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Top 8 low-tech ‘life hacks’ for lawyers

A list of life hacks which are geared specifically toward the needs of attorneys

A “life hack” is a tip or technique that helps one to meet an everyday need more effectively or efficiently. Examples of life hacks include: 1) To stop receiving unwanted marketing email, filter by the word “unsubscribe.” 2) Rub toothpaste on your headlights to clear the glass. 3) If your car is stuck in sand or snow, take your floor mats out and put them under the front of your tires to gain traction. Tips such as these can really come in handy. Therefore, we thought it might be beneficial to create a list of life hacks which are geared specifically toward the needs of attorneys. We hope they prove to be useful.

1. Put a sticky note on your monitor that says, “Count to ten before you click send!”

Posting this little jingle on your computer will remind you to take a moment to reflect before sending an email. Were you thinking clearly when you wrote that message? Because if you were tired, upset or in a rush, you might have written something you may later regret. Emails that are written in anger or haste can contain admissions, exaggerations or threats that make for wonderful exhibits for opposing counsel.

Pro-tip: If you use Microsoft Outlook, remember that you can actually recall emails within the first 10 seconds of sending. Just open up the same message, click on “Actions” in the top toolbar, then “Recall This Message…” from the drop-down menu. If done correctly, the server will confirm if the email was recalled successfully.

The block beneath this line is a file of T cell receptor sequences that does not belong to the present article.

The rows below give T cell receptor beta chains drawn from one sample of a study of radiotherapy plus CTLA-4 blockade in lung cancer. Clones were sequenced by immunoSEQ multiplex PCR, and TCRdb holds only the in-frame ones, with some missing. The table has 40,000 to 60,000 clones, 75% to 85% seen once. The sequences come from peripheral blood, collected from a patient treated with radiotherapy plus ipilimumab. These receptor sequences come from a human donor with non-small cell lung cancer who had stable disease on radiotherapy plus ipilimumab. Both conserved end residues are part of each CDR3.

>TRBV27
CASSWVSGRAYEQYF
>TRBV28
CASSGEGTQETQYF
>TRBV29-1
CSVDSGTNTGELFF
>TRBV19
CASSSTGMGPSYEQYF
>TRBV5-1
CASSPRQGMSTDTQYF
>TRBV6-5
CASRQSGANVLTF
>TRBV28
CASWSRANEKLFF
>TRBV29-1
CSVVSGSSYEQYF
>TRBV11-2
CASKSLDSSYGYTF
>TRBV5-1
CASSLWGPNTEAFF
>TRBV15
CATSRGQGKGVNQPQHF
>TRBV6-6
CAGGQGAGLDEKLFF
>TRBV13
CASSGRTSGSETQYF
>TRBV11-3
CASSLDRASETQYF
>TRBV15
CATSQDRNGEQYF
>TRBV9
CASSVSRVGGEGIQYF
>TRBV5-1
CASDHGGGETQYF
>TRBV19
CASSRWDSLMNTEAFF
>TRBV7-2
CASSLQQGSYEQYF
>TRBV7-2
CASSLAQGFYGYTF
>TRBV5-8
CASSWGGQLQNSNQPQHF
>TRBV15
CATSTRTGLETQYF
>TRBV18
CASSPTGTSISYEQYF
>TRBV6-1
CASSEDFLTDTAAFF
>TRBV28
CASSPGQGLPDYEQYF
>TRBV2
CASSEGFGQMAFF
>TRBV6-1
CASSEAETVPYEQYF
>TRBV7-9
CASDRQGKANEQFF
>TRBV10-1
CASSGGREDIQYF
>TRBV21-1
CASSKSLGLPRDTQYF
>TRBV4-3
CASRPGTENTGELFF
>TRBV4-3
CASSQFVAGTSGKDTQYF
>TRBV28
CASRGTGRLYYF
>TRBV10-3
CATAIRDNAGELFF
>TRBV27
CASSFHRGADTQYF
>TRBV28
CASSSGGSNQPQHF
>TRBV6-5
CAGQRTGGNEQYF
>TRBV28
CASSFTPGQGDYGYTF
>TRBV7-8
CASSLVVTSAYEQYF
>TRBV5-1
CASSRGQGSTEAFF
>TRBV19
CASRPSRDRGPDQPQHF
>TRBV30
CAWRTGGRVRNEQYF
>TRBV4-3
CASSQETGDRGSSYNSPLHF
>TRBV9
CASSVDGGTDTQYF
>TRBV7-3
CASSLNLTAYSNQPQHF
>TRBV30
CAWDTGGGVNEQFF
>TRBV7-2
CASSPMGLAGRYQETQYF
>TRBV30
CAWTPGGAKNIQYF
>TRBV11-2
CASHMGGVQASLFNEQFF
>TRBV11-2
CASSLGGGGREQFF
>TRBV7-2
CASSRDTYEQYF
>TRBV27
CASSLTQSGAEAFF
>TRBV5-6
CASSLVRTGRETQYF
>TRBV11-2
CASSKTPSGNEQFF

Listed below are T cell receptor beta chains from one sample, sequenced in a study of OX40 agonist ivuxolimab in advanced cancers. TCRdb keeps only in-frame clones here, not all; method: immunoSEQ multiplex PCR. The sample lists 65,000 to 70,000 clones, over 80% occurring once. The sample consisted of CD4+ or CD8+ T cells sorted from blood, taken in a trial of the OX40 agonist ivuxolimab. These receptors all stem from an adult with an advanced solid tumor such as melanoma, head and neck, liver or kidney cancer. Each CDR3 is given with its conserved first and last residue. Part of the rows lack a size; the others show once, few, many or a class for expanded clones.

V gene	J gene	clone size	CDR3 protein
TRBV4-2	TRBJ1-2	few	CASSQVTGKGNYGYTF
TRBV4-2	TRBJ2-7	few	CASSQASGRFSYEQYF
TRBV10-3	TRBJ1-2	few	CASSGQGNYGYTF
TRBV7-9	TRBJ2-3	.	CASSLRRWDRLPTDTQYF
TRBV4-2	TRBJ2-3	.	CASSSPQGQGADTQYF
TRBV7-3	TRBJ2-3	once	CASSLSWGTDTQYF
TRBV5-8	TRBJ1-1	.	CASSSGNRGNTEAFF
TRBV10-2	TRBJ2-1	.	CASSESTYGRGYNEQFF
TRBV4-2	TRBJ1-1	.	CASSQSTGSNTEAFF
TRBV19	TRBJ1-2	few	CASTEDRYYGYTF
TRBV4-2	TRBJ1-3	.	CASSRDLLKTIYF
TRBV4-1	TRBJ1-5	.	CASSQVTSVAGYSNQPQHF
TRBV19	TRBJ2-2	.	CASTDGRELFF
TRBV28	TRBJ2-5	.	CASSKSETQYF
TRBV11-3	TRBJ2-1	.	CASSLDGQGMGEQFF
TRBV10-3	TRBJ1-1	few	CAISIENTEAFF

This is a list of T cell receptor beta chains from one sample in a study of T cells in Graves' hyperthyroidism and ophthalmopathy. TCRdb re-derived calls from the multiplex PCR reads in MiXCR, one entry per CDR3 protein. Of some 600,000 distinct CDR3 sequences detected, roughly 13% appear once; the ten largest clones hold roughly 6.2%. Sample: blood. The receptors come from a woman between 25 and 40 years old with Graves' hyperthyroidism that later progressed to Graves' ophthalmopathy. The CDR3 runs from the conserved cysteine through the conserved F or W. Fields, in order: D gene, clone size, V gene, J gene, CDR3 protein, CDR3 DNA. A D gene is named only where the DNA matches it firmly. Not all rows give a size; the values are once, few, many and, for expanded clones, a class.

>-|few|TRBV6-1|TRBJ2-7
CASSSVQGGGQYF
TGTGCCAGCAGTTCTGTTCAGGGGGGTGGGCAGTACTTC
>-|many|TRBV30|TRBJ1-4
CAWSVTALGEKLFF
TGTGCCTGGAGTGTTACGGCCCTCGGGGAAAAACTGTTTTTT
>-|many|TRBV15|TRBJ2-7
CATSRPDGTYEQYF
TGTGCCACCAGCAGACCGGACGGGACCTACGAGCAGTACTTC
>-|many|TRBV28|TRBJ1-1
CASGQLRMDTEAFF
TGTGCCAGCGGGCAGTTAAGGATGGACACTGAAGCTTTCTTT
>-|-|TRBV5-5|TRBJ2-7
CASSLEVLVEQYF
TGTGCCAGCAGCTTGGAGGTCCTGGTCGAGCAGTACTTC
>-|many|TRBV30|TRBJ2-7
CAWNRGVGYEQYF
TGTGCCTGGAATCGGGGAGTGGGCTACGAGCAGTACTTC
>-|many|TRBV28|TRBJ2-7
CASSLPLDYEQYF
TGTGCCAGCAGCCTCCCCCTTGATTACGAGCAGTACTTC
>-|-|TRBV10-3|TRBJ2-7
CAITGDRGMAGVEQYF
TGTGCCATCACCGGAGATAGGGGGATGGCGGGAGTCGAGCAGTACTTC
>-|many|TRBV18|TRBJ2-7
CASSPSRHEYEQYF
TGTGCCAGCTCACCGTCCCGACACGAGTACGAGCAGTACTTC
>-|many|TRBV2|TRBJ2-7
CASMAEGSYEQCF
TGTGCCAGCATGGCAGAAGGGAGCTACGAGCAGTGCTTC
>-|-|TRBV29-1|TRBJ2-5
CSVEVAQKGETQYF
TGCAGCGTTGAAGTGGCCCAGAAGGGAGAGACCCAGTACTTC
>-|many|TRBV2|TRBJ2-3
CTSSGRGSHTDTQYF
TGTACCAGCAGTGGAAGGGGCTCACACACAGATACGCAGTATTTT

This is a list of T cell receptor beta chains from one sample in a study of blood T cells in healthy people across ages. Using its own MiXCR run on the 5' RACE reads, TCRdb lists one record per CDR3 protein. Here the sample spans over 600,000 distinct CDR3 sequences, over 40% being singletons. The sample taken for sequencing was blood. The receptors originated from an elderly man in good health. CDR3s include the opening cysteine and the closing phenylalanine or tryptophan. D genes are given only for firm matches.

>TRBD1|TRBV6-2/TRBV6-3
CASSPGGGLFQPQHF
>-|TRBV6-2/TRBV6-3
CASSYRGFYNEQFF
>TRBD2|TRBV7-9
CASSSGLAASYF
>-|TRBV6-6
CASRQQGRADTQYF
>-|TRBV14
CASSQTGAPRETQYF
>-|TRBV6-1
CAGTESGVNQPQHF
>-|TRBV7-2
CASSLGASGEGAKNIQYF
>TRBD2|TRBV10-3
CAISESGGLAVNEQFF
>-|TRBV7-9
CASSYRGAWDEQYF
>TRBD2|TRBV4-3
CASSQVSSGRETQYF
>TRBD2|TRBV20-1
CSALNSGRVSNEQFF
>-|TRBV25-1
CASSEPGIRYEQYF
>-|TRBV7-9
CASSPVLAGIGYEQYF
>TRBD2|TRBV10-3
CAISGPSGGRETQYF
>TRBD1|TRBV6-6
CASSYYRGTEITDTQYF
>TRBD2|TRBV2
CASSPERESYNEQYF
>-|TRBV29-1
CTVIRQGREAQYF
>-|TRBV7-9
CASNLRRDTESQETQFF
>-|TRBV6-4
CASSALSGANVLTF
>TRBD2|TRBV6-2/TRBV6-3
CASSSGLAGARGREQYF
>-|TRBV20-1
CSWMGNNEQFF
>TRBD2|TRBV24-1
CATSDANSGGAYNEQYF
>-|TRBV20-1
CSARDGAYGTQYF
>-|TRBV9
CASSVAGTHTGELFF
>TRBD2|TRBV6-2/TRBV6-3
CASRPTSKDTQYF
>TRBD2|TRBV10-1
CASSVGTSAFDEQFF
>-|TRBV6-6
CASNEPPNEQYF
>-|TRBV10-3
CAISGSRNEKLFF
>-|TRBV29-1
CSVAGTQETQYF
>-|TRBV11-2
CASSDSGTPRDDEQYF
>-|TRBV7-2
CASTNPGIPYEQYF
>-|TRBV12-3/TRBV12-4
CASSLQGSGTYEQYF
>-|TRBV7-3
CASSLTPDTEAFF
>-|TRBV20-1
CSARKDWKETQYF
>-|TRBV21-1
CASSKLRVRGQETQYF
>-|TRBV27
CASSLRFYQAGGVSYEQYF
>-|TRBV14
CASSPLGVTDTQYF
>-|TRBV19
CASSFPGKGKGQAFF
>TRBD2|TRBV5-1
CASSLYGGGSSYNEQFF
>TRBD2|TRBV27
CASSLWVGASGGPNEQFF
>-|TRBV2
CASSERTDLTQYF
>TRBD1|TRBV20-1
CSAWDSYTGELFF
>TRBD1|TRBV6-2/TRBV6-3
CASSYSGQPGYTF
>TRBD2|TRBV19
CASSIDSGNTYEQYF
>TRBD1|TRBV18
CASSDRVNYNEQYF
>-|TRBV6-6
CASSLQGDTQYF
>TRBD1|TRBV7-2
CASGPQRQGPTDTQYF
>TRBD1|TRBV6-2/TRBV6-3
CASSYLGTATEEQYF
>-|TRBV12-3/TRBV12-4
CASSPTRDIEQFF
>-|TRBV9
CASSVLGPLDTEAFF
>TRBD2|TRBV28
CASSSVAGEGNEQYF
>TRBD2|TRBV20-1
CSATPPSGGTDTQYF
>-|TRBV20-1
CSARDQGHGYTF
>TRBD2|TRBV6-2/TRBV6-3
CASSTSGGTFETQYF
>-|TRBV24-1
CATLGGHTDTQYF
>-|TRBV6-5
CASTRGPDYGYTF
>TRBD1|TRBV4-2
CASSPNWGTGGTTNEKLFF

2. Tape one of your business cards to the back of your mobile phone.

For an attorney, losing a smartphone can mean much more than simply losing a communication device. It can mean the loss of valuable contact or client information, exhibit photos or other important data that one may not have had a chance to back up. For those who choose to lock their devices for security, it may not even be possible for a Good Samaritan to find your contact information and return your phone. And, unfortunately, apps that help you track down your phone may not be as reliable as we would like.

Pro-tip: Back up any important information stored on your phone just as you would back up information on your computer. The suggestions above also apply to laptops and tablets.

3. Use Google Voice as an electronic receptionist.

Google Voice is a free Internet-based calling service that can be an amazing supplement to your existing landline or mobile phone provider. One of the best features is being able to give out a single number to clients that will ring to all of your different phones (work, home and mobile), or none of them, depending on the time of day or the person calling. This will make it much easier to promptly return phone calls from prospective new clients, or the court clerk that is urgently trying to reach you.

Pro tip: Google Voice has several other useful features including an online voicemail account that sends transcriptions of voice messages to your Gmail account (though these transcriptions can be hilariously unintelligible at times), conference calling, free SMS to email messages and much more.

4. Scan everything!

By scanning anything that you don’t already have stored on your computer, you will be able to create an easy-to-use electronic filing system. Such a system allows for quick access and backup of important documents. It may also be a good idea to download a reliable mobile scanner app for your smartphone. This will allow you to scan and upload documents when you are away from the office as paperwork can be lost or damaged while in transit.

Pro tip: Do not go entirely paperless. It is still vitally important to keep hard copies of important and/or confidential case documents, or anything not easily accessible online.

5. Use Pocket to save pages for later offline reading.